Seth Walker – Natalie’s in Columbus (concert review)

Seth Walker – Natalie’s – Worthington, OH (11/14/16) (concert review)

A surprising-for-a-Sunday-night, sold out crowd gathered to hear great music and eat delicious pizza

Seth Walker started out as a fairly typical blues musician.  But, over time, he’s developed an unique style – call it groove blues – and it was on full display during a recent Columbus performance.

Walker has lived in a variety of places, and he’s managed to soak up the goodness found in each residence.  His southern drawl comes from being born and raised Carolina, while his gritty guitar work is a product of living in Austin.  But, a more recent stop in Nashville has given him a gift of the melodic hook.  However, the biggest sway on his music is the groove, which has certainly come from his current residence in New Orleans.

Walker, augmented by bass, drums and keyboards, entered the stage in his usual attire – fedora and vest, and opened with “Home Again,” one of many cuts featured from his spectacular new album, Gotta Get Back.  Actually, that song featured accordion and stand-up bass, as the band eased into the evening.  Next came the light funk of “Another Day,” then “Tomorrow,” one of those songs you swear is a cover song, but is in fact Walker’s (off his equally good Sky Still Blue).

Walker is also an exceptional soul singer, and even though it’s apparent on his records, it comes through more clearly in person.  “Dreamer” evoked the Memphis soul of Al Green without copying.  He played a few songs solo – Willie Nelson’s “Blue Eyes Crying in the Rain,” and “Somebody Should’ve Warned Me.”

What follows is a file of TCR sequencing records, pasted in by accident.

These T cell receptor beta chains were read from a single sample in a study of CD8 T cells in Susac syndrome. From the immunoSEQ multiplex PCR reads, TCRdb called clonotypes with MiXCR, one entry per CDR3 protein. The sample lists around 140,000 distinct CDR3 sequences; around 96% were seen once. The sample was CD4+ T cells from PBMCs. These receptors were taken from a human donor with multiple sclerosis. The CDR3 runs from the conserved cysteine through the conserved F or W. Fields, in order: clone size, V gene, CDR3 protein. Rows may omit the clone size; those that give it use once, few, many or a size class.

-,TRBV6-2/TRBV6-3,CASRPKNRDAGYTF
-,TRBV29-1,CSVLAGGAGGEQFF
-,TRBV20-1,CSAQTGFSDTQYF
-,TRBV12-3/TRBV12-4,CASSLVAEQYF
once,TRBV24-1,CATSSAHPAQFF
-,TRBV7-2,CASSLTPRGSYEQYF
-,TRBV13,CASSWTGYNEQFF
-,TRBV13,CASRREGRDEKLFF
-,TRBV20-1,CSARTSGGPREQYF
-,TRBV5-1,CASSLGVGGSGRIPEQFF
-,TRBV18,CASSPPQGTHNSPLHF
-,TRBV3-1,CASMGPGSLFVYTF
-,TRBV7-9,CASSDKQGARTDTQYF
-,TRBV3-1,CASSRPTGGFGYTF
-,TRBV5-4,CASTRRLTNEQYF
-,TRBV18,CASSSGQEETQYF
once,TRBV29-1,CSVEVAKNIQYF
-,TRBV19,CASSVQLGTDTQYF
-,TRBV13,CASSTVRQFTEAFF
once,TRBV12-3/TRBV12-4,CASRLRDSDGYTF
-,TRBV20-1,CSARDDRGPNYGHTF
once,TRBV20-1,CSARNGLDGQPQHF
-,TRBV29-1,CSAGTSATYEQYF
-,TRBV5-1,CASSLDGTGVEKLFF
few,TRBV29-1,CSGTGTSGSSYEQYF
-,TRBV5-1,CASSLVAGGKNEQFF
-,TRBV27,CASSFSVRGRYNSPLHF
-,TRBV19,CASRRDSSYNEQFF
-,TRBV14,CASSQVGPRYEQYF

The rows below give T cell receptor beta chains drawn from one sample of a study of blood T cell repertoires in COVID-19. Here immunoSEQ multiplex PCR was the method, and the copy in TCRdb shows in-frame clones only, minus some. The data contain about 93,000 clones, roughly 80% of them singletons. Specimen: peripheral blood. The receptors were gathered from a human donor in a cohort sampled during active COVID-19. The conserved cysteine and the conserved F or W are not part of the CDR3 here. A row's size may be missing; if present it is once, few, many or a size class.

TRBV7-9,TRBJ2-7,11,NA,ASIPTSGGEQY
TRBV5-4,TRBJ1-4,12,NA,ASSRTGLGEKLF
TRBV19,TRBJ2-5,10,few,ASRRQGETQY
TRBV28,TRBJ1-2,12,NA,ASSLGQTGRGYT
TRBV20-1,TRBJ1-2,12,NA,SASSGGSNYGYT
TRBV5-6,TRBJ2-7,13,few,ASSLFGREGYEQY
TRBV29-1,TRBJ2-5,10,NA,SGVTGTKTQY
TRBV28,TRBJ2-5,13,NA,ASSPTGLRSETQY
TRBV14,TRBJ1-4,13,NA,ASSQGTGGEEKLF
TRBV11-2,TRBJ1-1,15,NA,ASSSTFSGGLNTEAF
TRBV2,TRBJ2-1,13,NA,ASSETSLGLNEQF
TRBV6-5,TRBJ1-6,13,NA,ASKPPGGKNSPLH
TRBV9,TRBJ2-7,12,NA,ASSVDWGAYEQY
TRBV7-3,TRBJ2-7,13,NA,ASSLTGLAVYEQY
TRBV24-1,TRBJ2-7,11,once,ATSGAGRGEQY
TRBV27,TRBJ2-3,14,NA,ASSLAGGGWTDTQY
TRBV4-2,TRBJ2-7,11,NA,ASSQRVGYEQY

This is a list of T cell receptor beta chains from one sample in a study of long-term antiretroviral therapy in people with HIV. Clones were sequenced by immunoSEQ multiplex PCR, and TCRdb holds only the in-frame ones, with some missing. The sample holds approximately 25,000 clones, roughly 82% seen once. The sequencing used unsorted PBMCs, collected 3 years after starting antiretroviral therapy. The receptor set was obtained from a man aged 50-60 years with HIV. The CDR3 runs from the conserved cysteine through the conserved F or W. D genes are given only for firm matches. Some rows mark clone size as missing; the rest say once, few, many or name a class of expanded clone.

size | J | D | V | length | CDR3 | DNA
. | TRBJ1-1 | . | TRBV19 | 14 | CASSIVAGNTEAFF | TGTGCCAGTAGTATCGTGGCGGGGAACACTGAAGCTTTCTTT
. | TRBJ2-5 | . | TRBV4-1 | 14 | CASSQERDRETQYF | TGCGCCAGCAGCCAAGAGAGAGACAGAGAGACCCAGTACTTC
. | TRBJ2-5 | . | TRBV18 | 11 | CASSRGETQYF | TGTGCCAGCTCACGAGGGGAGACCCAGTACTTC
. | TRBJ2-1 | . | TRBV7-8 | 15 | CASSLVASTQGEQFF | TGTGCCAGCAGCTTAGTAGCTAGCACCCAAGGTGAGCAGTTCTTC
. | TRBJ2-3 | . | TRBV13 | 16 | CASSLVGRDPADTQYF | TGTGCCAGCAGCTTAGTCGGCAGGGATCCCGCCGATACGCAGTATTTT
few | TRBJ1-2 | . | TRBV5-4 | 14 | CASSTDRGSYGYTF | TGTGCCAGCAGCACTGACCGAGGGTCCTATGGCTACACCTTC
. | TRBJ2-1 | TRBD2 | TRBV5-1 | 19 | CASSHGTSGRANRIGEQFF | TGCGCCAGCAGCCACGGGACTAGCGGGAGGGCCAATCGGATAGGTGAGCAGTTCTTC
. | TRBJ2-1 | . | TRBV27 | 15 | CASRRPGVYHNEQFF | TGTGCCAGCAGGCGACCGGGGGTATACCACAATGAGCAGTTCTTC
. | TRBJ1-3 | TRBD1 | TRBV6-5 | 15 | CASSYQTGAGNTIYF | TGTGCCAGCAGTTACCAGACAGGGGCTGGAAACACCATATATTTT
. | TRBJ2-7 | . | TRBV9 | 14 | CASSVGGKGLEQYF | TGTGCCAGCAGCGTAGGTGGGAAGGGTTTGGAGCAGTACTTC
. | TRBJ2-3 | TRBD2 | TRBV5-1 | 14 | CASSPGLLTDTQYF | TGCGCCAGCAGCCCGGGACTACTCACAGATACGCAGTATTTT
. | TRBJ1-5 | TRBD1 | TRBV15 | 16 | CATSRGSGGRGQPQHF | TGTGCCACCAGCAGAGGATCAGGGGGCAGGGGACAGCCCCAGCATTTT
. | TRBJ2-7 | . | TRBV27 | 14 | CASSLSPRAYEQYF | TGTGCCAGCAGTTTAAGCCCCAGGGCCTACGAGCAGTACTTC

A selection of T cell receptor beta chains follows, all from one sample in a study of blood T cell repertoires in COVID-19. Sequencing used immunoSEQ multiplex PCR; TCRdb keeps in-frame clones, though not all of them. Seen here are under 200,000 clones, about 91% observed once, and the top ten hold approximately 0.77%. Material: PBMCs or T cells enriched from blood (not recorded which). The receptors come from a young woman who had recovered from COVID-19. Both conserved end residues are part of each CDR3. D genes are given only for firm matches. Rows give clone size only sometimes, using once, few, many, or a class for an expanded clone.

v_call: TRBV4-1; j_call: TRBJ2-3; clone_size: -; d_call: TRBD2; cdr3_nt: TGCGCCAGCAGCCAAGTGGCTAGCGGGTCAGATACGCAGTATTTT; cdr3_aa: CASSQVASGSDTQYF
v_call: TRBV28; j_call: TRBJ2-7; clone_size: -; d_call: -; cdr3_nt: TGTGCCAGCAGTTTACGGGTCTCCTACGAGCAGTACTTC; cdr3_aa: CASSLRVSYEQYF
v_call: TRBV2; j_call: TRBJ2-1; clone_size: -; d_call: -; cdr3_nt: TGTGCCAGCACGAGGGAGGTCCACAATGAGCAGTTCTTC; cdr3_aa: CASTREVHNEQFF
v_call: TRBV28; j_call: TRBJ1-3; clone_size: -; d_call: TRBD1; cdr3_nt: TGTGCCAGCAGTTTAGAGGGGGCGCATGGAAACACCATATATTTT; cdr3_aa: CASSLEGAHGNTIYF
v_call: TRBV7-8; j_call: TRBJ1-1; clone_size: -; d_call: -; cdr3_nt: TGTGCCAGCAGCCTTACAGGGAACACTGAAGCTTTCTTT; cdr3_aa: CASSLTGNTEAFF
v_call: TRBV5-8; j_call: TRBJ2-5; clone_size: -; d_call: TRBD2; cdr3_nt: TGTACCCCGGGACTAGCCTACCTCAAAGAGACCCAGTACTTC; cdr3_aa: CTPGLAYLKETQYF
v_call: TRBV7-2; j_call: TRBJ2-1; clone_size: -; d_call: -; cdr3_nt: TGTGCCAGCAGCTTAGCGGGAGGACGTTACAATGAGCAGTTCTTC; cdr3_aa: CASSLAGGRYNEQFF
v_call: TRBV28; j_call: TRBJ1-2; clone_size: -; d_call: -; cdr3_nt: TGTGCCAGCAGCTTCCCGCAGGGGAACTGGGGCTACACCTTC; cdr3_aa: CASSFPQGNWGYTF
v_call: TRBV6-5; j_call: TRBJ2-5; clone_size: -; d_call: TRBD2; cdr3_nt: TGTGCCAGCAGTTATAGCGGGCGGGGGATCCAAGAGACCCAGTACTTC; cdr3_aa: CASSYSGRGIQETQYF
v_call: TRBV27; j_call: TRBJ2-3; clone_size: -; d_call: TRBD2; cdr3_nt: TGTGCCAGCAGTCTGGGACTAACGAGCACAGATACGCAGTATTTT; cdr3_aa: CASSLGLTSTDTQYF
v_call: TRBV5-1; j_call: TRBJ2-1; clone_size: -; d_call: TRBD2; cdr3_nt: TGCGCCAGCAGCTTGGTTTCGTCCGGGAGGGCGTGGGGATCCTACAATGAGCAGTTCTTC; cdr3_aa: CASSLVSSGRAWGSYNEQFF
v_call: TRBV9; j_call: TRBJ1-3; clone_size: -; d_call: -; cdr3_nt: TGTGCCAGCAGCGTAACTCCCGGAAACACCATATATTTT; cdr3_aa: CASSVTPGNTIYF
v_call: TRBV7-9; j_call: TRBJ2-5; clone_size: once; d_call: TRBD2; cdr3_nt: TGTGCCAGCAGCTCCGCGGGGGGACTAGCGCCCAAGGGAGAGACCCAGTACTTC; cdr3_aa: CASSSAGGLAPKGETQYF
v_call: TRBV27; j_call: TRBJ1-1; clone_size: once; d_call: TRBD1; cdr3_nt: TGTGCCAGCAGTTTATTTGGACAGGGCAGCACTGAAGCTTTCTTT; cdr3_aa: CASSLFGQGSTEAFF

Things began to heat up with the chugging “Fire in the Belly,” which highlighted the bassist playing a bow.  “Trouble” featured a distorted electric piano that would’ve made Deep Purple’s Jon Lord happy.  The fast-paced “Way Past Midnight” incorporated rhythms borrowed from the Bayou, and was one of the many highlights of the evening.

At a time when we seem far too concerned with putting labels on everything, Seth Walker continues to develop a style that defies classification – dammit, it’s just great music.  If he comes to your down, I highly suggest you take in one of his shows.  Tony Peters

Frankie Avalon, Fabian & Bobby Rydell (concert review)

Golden Boys: Frankie Avalon, Fabian, and Bobby Rydell – Rose Music Center – 8/6/16 (concert review)

A surprisingly satisfying trip down Memory Lane

Honestly, you just don’t know what you’re going to get at a concert these days.  Many artists feel they only have to play 60 minutes, despite the grumblings of fans leaving the venue.  That’s what made the Golden Boys’ concert such a pleasant surprise – a two-hour, fun-filled show from three performers whose average age is 74.

Frankie Avalon, Fabian and Bobby Rydell were all teen idols from the 1950’s and early 60’s who all grew up in the same neighborhood in South Philadelphia, and all benefited from heavy exposure on Dick Clark’s American Bandstand.  They’ve been touring together as the Golden Boys for over 30 years now.


The trio all came out together to welcome the crowd with the “Bandstand Theme,” then Bobby Rydell got the first spotlight. Despite having recently undergone double transplant surgery (liver and kidney), Rydell’s voice was by far the best of the bunch – still possessing immense power to tackle difficult numbers like “Volare” and “Sway” (both hits originally for Dean Martin).  “Forget Him” showed that he’s still got a deep warmth to his low register, while ”Wild One” was good fun.

Fabian came out next and told the best stories – especially one about meeting Elvis Presley (and giving him a pair of his pants).  He also invited members of the audience on stage to do the Twist to one of his songs, “Tiger,”  while “Turn Me Loose” was the hardest-rocking number of the night.  His self-deprecating humor was in contrast to the other’s more rosy approach.